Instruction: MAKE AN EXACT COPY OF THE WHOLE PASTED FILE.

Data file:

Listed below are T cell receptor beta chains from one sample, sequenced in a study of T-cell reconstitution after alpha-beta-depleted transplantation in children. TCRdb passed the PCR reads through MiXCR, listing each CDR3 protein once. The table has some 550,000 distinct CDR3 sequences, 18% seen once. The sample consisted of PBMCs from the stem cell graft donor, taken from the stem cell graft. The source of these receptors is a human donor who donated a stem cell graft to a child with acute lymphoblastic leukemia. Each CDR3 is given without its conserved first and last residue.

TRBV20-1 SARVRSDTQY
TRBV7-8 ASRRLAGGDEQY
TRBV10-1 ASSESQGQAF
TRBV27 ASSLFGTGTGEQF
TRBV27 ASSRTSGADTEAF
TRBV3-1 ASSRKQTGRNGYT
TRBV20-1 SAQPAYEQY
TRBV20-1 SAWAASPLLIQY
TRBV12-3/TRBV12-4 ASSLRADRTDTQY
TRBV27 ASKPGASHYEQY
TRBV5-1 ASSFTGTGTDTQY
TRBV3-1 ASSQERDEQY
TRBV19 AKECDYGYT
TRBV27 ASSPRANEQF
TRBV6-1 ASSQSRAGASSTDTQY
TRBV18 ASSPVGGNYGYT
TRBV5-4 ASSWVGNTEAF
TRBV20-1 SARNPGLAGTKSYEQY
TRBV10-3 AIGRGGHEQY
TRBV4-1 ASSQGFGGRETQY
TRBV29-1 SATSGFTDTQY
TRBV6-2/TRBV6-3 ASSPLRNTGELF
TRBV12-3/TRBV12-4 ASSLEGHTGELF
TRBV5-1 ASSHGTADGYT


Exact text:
Listed below are T cell receptor beta chains from one sample, sequenced in a study of T-cell reconstitution after alpha-beta-depleted transplantation in children. TCRdb passed the PCR reads through MiXCR, listing each CDR3 protein once. The table has some 550,000 distinct CDR3 sequences, 18% seen once. The sample consisted of PBMCs from the stem cell graft donor, taken from the stem cell graft. The source of these receptors is a human donor who donated a stem cell graft to a child with acute lymphoblastic leukemia. Each CDR3 is given without its conserved first and last residue.

TRBV20-1 SARVRSDTQY
TRBV7-8 ASRRLAGGDEQY
TRBV10-1 ASSESQGQAF
TRBV27 ASSLFGTGTGEQF
TRBV27 ASSRTSGADTEAF
TRBV3-1 ASSRKQTGRNGYT
TRBV20-1 SAQPAYEQY
TRBV20-1 SAWAASPLLIQY
TRBV12-3/TRBV12-4 ASSLRADRTDTQY
TRBV27 ASKPGASHYEQY
TRBV5-1 ASSFTGTGTDTQY
TRBV3-1 ASSQERDEQY
TRBV19 AKECDYGYT
TRBV27 ASSPRANEQF
TRBV6-1 ASSQSRAGASSTDTQY
TRBV18 ASSPVGGNYGYT
TRBV5-4 ASSWVGNTEAF
TRBV20-1 SARNPGLAGTKSYEQY
TRBV10-3 AIGRGGHEQY
TRBV4-1 ASSQGFGGRETQY
TRBV29-1 SATSGFTDTQY
TRBV6-2/TRBV6-3 ASSPLRNTGELF
TRBV12-3/TRBV12-4 ASSLEGHTGELF
TRBV5-1 ASSHGTADGYT